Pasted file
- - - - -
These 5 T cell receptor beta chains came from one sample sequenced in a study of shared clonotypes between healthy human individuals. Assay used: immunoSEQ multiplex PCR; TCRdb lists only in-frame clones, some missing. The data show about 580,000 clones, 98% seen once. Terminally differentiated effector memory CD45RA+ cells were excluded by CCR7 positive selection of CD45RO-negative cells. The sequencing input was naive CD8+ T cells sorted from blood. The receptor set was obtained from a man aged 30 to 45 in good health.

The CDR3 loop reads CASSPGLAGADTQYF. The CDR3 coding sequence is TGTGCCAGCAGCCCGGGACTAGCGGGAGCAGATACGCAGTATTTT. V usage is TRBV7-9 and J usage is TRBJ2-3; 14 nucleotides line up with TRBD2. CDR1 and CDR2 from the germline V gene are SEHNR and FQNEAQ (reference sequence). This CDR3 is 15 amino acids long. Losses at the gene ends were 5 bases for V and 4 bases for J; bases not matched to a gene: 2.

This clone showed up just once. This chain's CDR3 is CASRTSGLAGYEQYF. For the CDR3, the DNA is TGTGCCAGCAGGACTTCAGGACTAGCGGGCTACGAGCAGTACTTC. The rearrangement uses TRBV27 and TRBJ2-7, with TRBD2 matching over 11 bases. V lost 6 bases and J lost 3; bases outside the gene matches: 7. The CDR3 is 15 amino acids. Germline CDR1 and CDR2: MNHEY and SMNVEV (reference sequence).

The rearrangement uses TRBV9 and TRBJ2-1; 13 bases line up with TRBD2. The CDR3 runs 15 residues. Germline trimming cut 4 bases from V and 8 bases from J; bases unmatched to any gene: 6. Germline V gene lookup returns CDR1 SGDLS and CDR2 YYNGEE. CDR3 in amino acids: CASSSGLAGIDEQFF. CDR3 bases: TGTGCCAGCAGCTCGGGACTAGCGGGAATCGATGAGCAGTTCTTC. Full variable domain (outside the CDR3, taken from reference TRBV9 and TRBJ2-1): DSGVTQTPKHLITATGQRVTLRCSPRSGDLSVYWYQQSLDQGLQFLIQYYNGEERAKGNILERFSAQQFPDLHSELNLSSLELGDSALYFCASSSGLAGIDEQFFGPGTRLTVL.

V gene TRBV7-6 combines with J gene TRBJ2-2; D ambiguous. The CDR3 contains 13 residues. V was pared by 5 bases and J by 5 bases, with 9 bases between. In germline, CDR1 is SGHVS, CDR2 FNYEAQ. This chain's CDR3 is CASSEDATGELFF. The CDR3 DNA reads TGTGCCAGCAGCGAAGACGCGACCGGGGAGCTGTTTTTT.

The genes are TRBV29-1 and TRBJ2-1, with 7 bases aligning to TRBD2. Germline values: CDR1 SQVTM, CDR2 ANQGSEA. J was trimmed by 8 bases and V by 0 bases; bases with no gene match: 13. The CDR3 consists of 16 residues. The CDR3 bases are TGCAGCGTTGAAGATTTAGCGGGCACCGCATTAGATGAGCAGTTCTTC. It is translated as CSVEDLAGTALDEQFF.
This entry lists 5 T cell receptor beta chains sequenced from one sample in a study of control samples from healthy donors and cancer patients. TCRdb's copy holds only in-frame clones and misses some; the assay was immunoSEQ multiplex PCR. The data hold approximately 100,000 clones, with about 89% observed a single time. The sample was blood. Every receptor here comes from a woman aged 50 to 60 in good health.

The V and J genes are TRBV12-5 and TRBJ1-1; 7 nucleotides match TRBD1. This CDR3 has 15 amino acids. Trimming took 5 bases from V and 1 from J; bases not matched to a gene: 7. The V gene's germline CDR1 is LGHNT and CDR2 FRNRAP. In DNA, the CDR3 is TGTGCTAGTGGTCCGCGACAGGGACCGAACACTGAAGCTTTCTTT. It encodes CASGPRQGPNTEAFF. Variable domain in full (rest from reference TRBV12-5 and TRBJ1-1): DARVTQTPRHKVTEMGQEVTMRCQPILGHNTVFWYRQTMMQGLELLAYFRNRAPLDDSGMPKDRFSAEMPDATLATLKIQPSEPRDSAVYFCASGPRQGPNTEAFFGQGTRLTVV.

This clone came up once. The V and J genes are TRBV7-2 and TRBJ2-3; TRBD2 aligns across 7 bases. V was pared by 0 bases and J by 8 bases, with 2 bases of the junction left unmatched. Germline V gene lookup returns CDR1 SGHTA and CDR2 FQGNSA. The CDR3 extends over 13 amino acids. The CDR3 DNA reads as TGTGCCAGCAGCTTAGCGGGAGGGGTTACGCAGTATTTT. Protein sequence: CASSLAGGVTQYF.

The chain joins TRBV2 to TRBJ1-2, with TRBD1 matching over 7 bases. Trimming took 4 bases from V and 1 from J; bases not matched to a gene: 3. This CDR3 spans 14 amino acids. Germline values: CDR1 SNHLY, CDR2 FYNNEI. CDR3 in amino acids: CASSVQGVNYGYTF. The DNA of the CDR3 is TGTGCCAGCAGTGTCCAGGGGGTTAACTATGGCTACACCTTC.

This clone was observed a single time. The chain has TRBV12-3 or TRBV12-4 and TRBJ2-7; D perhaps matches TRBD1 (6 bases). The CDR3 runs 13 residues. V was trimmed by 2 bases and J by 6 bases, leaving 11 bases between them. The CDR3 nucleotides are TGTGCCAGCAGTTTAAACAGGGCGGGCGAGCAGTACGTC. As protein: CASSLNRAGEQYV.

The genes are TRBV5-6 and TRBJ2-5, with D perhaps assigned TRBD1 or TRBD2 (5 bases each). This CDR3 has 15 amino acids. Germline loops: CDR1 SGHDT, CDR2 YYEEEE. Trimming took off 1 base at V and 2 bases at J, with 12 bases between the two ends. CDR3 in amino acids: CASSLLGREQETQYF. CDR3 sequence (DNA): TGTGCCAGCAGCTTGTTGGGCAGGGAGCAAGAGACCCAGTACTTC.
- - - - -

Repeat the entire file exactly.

These 5 T cell receptor beta chains came from one sample sequenced in a study of shared clonotypes between healthy human individuals. Assay used: immunoSEQ multiplex PCR; TCRdb lists only in-frame clones, some missing. The data show about 580,000 clones, 98% seen once. Terminally differentiated effector memory CD45RA+ cells were excluded by CCR7 positive selection of CD45RO-negative cells. The sequencing input was naive CD8+ T cells sorted from blood. The receptor set was obtained from a man aged 30 to 45 in good health.

The CDR3 loop reads CASSPGLAGADTQYF. The CDR3 coding sequence is TGTGCCAGCAGCCCGGGACTAGCGGGAGCAGATACGCAGTATTTT. V usage is TRBV7-9 and J usage is TRBJ2-3; 14 nucleotides line up with TRBD2. CDR1 and CDR2 from the germline V gene are SEHNR and FQNEAQ (reference sequence). This CDR3 is 15 amino acids long. Losses at the gene ends were 5 bases for V and 4 bases for J; bases not matched to a gene: 2.

This clone showed up just once. This chain's CDR3 is CASRTSGLAGYEQYF. For the CDR3, the DNA is TGTGCCAGCAGGACTTCAGGACTAGCGGGCTACGAGCAGTACTTC. The rearrangement uses TRBV27 and TRBJ2-7, with TRBD2 matching over 11 bases. V lost 6 bases and J lost 3; bases outside the gene matches: 7. The CDR3 is 15 amino acids. Germline CDR1 and CDR2: MNHEY and SMNVEV (reference sequence).

The rearrangement uses TRBV9 and TRBJ2-1; 13 bases line up with TRBD2. The CDR3 runs 15 residues. Germline trimming cut 4 bases from V and 8 bases from J; bases unmatched to any gene: 6. Germline V gene lookup returns CDR1 SGDLS and CDR2 YYNGEE. CDR3 in amino acids: CASSSGLAGIDEQFF. CDR3 bases: TGTGCCAGCAGCTCGGGACTAGCGGGAATCGATGAGCAGTTCTTC. Full variable domain (outside the CDR3, taken from reference TRBV9 and TRBJ2-1): DSGVTQTPKHLITATGQRVTLRCSPRSGDLSVYWYQQSLDQGLQFLIQYYNGEERAKGNILERFSAQQFPDLHSELNLSSLELGDSALYFCASSSGLAGIDEQFFGPGTRLTVL.

V gene TRBV7-6 combines with J gene TRBJ2-2; D ambiguous. The CDR3 contains 13 residues. V was pared by 5 bases and J by 5 bases, with 9 bases between. In germline, CDR1 is SGHVS, CDR2 FNYEAQ. This chain's CDR3 is CASSEDATGELFF. The CDR3 DNA reads TGTGCCAGCAGCGAAGACGCGACCGGGGAGCTGTTTTTT.

The genes are TRBV29-1 and TRBJ2-1, with 7 bases aligning to TRBD2. Germline values: CDR1 SQVTM, CDR2 ANQGSEA. J was trimmed by 8 bases and V by 0 bases; bases with no gene match: 13. The CDR3 consists of 16 residues. The CDR3 bases are TGCAGCGTTGAAGATTTAGCGGGCACCGCATTAGATGAGCAGTTCTTC. It is translated as CSVEDLAGTALDEQFF.
This entry lists 5 T cell receptor beta chains sequenced from one sample in a study of control samples from healthy donors and cancer patients. TCRdb's copy holds only in-frame clones and misses some; the assay was immunoSEQ multiplex PCR. The data hold approximately 100,000 clones, with about 89% observed a single time. The sample was blood. Every receptor here comes from a woman aged 50 to 60 in good health.

The V and J genes are TRBV12-5 and TRBJ1-1; 7 nucleotides match TRBD1. This CDR3 has 15 amino acids. Trimming took 5 bases from V and 1 from J; bases not matched to a gene: 7. The V gene's germline CDR1 is LGHNT and CDR2 FRNRAP. In DNA, the CDR3 is TGTGCTAGTGGTCCGCGACAGGGACCGAACACTGAAGCTTTCTTT. It encodes CASGPRQGPNTEAFF. Variable domain in full (rest from reference TRBV12-5 and TRBJ1-1): DARVTQTPRHKVTEMGQEVTMRCQPILGHNTVFWYRQTMMQGLELLAYFRNRAPLDDSGMPKDRFSAEMPDATLATLKIQPSEPRDSAVYFCASGPRQGPNTEAFFGQGTRLTVV.

This clone came up once. The V and J genes are TRBV7-2 and TRBJ2-3; TRBD2 aligns across 7 bases. V was pared by 0 bases and J by 8 bases, with 2 bases of the junction left unmatched. Germline V gene lookup returns CDR1 SGHTA and CDR2 FQGNSA. The CDR3 extends over 13 amino acids. The CDR3 DNA reads as TGTGCCAGCAGCTTAGCGGGAGGGGTTACGCAGTATTTT. Protein sequence: CASSLAGGVTQYF.

The chain joins TRBV2 to TRBJ1-2, with TRBD1 matching over 7 bases. Trimming took 4 bases from V and 1 from J; bases not matched to a gene: 3. This CDR3 spans 14 amino acids. Germline values: CDR1 SNHLY, CDR2 FYNNEI. CDR3 in amino acids: CASSVQGVNYGYTF. The DNA of the CDR3 is TGTGCCAGCAGTGTCCAGGGGGTTAACTATGGCTACACCTTC.

This clone was observed a single time. The chain has TRBV12-3 or TRBV12-4 and TRBJ2-7; D perhaps matches TRBD1 (6 bases). The CDR3 runs 13 residues. V was trimmed by 2 bases and J by 6 bases, leaving 11 bases between them. The CDR3 nucleotides are TGTGCCAGCAGTTTAAACAGGGCGGGCGAGCAGTACGTC. As protein: CASSLNRAGEQYV.

The genes are TRBV5-6 and TRBJ2-5, with D perhaps assigned TRBD1 or TRBD2 (5 bases each). This CDR3 has 15 amino acids. Germline loops: CDR1 SGHDT, CDR2 YYEEEE. Trimming took off 1 base at V and 2 bases at J, with 12 bases between the two ends. CDR3 in amino acids: CASSLLGREQETQYF. CDR3 sequence (DNA): TGTGCCAGCAGCTTGTTGGGCAGGGAGCAAGAGACCCAGTACTTC.